I really like this line drawing. It was during my second semester and over the weeks we had been repeating the progression from gestural to block in to form defining lines. The course met in the afternoons on Tuesdays and Thursdays, but I had worked out an arrangement with my instructor to attend Tuesday afternoon and a repeat session Tuesday evening. I would sit for lecture and draw for 3 hours in the afternoon, then take a break for dinner and then repeat the same lecture and draw for 3 hours in the evening. I thought that I would be really tired in the evening and that my work would suffer, but actually I was much more relaxed and always did my best work in the evening.
This foreshortened line drawing was done the same evening as the other one. Each drawing took about an hour and a quarter. I started with a quick gestural in vine, then a block in, and finally laid in form defining lines in compressed charcoal.
This is another evening session drawing after a long afternoon of drawing and a break for dinner. Somehow I just do better in the evening when I am more relaxed.
This is my first three-hour drawing. It was from an open studio session outside of class and at this point I had never spent more than about 30 minutes on one pose. When first I started drawing I couldn’t imagine how someone could spend three hours on a single drawing so I was a bit apprehensive about how I’d use the time in the session. I figured I might move my easel a couple of times and do a few drawings, but in the end I actually filled all of the time and wish I had more. I had just finished blocking shadows and was starting to turn form when I ran out of time. We hadn’t covered shading at this point in class, so I sort of winged it and used compressed charcoal, rather than the vine I had been using for the block in.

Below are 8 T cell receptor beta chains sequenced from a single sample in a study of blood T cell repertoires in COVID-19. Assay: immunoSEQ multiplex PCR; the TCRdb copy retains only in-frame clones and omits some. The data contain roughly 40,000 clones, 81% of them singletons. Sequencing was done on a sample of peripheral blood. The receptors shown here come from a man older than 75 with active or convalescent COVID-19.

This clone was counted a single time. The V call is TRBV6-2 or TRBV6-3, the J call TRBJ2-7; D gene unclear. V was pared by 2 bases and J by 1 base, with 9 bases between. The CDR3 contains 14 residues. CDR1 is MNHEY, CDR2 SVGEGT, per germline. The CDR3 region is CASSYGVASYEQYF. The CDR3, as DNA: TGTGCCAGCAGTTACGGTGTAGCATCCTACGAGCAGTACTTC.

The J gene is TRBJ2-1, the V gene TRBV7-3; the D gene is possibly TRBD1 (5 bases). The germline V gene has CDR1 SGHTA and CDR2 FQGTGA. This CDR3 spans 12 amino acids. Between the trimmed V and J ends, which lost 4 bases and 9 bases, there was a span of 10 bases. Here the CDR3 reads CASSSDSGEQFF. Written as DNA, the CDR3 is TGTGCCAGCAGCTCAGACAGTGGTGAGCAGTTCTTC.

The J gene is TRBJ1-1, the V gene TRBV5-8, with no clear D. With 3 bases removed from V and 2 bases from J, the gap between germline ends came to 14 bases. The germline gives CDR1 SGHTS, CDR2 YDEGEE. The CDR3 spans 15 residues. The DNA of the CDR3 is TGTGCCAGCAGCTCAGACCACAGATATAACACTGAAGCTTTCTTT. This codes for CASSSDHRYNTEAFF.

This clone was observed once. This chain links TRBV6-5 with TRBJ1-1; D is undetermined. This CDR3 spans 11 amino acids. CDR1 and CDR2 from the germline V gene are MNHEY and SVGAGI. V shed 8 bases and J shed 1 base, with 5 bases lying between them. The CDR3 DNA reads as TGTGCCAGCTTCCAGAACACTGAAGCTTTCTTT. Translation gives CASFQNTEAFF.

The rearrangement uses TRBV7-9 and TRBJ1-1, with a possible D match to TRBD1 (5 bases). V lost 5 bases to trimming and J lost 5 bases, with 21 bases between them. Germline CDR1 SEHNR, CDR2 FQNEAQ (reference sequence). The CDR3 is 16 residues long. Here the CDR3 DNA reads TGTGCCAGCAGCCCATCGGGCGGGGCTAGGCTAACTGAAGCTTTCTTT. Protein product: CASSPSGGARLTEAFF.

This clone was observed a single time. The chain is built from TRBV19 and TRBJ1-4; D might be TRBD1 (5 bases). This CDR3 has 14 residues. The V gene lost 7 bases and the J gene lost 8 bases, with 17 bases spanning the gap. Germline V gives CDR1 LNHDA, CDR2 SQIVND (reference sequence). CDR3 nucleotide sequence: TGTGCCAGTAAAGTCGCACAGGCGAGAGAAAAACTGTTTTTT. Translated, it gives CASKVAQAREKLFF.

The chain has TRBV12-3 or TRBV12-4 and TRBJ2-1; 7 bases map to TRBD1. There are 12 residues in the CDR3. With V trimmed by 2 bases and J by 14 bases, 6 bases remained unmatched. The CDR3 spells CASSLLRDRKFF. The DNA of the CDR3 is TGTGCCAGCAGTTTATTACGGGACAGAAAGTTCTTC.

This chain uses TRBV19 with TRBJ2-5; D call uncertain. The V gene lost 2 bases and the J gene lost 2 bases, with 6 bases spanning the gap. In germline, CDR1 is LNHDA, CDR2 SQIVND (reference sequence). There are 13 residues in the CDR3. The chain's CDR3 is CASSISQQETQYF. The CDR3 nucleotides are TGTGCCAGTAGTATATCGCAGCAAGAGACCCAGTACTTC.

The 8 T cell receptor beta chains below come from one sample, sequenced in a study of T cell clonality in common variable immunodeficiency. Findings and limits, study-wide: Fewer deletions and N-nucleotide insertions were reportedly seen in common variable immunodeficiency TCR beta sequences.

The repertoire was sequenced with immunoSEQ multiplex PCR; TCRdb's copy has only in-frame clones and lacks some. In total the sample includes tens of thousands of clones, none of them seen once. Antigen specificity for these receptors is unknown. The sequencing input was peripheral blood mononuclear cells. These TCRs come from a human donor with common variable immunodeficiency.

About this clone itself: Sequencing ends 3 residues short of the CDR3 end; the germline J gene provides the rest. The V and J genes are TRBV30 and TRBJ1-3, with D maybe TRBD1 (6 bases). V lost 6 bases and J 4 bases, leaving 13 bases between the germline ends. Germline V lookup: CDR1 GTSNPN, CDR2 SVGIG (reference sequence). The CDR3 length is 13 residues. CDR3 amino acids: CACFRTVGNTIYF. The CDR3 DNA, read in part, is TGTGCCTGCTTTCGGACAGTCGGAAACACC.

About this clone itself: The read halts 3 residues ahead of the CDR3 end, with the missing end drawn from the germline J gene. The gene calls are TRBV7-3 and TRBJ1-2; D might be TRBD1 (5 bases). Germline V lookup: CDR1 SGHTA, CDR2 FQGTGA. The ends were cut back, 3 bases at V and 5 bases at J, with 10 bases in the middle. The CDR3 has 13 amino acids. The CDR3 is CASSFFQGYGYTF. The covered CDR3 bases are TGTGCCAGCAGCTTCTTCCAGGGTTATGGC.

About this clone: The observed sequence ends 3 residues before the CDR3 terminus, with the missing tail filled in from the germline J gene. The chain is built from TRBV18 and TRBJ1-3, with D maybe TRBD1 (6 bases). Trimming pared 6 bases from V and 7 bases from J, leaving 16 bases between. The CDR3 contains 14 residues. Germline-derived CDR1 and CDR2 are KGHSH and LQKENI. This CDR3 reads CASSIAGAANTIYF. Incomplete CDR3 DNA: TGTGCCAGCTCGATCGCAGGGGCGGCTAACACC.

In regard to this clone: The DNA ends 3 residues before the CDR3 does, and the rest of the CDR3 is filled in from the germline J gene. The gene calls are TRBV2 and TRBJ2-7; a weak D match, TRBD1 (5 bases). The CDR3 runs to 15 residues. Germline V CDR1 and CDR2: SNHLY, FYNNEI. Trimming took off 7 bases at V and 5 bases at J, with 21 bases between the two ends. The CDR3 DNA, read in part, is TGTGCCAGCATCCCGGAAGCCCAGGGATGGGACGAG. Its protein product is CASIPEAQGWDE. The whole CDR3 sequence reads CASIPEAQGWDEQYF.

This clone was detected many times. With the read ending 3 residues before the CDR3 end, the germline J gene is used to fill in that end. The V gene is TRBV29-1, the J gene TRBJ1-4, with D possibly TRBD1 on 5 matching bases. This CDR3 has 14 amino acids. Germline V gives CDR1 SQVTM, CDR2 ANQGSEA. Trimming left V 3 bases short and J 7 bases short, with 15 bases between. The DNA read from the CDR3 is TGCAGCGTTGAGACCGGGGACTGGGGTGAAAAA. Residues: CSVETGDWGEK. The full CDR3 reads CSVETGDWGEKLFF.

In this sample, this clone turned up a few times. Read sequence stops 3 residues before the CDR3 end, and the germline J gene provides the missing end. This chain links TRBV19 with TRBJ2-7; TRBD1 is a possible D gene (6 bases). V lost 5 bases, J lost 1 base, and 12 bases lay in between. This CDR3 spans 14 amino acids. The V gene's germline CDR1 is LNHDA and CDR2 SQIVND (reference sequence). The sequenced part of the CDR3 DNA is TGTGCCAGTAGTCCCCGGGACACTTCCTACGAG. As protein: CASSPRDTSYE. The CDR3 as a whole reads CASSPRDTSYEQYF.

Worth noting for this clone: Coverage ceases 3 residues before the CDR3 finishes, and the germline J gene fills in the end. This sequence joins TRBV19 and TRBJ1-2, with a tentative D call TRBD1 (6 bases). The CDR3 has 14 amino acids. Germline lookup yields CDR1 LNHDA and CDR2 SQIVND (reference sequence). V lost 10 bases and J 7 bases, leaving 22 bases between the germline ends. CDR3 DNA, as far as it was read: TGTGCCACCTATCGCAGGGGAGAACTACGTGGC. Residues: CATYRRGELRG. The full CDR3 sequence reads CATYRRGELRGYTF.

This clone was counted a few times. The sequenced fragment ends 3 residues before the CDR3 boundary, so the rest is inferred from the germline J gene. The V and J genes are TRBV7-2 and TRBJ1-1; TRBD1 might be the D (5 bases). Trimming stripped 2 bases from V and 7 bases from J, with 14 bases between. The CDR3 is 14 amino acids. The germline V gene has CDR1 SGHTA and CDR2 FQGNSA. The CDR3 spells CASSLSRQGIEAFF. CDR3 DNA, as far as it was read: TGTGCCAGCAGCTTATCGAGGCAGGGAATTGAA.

In January of 2010 I did a week long workshop with Juliette Aristides. We did five different 3 hour poses in the mornings and one 12 hour pose spread across four afternoons. This drawing was from the afternoon pose and I probably spent about seven or eight hours refining the block in and the shadow block in before doing any shading. One thing I really learned in the workshop is that time invested early on in the block in almost always pays off, whereas time spent later will never improve a drawing that has structural flaws.
This drawing is also from the Aristides workshop, but it used a different, more painterly technique, where I started with paper that had been toned with charcoal dust and then wiped away the light areas. This approach is fun because the lights and darks really give you a good illusion of form while you are still in the block in stage.
I spent about 3 hours on this drawing. It’s done entirely in vine charcoal.
Late at night when the house is quiet, I like to relax in my favorite chair with a vodka cranberry and a sketch pad. The cool of the night is a great time for master copies. This one is after the great German draftsman Albrecht Dürer. My version took about two hours and I used a graphite pencil. Dürer did his on toned paper with white chalk for the highlights. One day I’d like to redo my copy in a similar manner, but first I have to get better with chalk.